However, if you care about getting things right, if you’ve ever wondered if you might be OCD (sorry, if you might have OCD) and if you’re prepared to get to grips with the tech demands, subbing is a great way to go.

After all, if being a pedant comes naturally, you might as well be paid for it.

Do you agree with Nigel? Are you a journo who switches between writing and subbing? Are you a sub who’s been affected by the mass layoffs? We’d love to hear your experiences.

Nigel Bartlett
Find me here

Nigel Bartlett

Nigel Bartlett is a digital content producer and freelance sub-editor and writer. He is the author of the crime novel King of the Road (Vintage/Random House 2015).
Nigel Bartlett
Find me here

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10 responses on "So you think you can sub?"

  1. Susi Banks says:

    Great piece Nigel. It has often amazed me to read or hear senior journalists using ALTERNATE instead of ALTERNATIVE. I’ve also heard “rogue scholar” instead of “Rhodes scholar”.

  2. Adeline Teoh says:

    And weeklies are very hard if you don’t know your celebs!

    Unfortunately subs aren’t valued as they should be because a lot of their value comes from preventing bad writing from being published. Readers only care for the finished product and publishers only seem to notice if something goes wrong.

    1. Rachel Smith says:

      Couldn’t have said it better, Adeline. And isn’t it sad that more publishers just don’t get that and think subs are dispensable. Worst mistake ever.

  3. Clive Archer says:

    I’ve been a sub-editor and chief sub-editor on magazines and newspapers here and overseas for more than 30 years and I’ve only ever encountered two writers who didn’t need to be subbed.
    While I was working on a magazine overseas, the deputy editor approached the chief sub and asked who he thought was the best writer on the mag.
    “They are,” he replied, pointing at the subs.
    ‘Nuff said.

    1. Rachel Smith says:

      I LOVE this Clive! So true.

  4. Jac Taylor says:

    Amen! I do remember going into subbing originally, thinking, “I have great spelling and grammar – that’s what it’s all about, right?” Now, after years honing my skills in InDesign, copyfitting, rag-smoothing, voice-adjusting, fact-checking and, yes, writing a crazy amount of in-house, mostly uncredited copy, I know it to be a specialised field indeed. It’s one in which I will never stop perfecting my skills, either. It’s such a shame that subbing is so misunderstood and underrated – it’s the safety net above which writers and editors are constantly making (increasingly rushed) leaps!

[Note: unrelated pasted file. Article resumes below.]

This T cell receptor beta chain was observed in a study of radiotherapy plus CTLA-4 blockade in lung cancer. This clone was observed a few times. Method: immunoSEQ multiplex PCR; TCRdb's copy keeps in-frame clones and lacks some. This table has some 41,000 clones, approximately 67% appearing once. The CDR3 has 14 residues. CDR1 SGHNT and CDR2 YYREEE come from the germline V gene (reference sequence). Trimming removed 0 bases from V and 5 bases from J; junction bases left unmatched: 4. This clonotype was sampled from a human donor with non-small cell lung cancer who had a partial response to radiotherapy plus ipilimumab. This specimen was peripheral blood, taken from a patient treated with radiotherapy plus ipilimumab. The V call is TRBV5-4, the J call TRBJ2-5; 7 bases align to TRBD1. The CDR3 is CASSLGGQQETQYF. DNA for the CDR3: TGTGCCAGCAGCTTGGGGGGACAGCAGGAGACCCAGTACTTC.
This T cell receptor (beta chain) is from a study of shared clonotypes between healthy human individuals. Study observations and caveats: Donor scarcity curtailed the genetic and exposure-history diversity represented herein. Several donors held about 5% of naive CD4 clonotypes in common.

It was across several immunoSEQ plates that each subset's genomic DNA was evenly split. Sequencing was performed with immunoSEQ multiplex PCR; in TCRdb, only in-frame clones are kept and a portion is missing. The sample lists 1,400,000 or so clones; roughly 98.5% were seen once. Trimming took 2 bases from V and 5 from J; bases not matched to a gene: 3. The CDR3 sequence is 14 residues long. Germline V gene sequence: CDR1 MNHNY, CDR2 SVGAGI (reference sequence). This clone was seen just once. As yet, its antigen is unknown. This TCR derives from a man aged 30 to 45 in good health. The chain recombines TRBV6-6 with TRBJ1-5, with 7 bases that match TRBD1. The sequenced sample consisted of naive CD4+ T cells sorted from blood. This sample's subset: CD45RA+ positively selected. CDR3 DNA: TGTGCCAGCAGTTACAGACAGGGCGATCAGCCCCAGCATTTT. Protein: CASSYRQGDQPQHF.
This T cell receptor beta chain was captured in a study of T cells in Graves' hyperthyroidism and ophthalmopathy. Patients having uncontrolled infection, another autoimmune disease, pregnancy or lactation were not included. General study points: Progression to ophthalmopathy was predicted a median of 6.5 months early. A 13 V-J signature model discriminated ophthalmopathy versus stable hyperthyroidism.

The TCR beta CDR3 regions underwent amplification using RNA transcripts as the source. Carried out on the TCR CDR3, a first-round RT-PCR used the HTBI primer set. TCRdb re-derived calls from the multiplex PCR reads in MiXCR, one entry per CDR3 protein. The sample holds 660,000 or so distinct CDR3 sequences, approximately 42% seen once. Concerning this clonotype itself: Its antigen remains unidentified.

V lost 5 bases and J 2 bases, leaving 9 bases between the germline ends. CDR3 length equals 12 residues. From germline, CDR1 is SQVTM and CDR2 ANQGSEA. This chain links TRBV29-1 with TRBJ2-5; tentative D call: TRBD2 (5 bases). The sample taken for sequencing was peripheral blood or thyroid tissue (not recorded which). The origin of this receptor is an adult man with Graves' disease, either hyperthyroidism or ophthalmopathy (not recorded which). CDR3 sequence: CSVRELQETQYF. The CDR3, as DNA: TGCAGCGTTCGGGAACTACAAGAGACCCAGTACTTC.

5. Sean Mooney says:

    Brilliant! Nigel, that is all SO true…

  6. Sara says:

    Great piece, Nigel! I think the best writers are often those who start out as subs. But if few writers can sub, is it also true that few subs can write?

    1. Rachel Smith says:

      I actually think subs need both an eagle eye and subbing skillset, and an ability to write as well (mainly because I think subs are some of the cleverest writers I know)! If you can’t write, I don’t know that you’d be a great sub.

      But I do think some subs JUST want to write (I craved writing features when I was subbing other people’s), whereas some people prefer the subbing side, as there can be a real reward in copy-fitting something and making it sound better, writing a fab headline, giving it that polish with clever captions, etc. I did love that side of it. The fact-checking, not so much 🙂

  7. Rachel Smith says:

    At the end, the only comment you might receive is when the editor demands, “Is that cushion really teal? It looks turquoise to me.”

    THIS. This was my life as a sub (except I was subbing baby products!)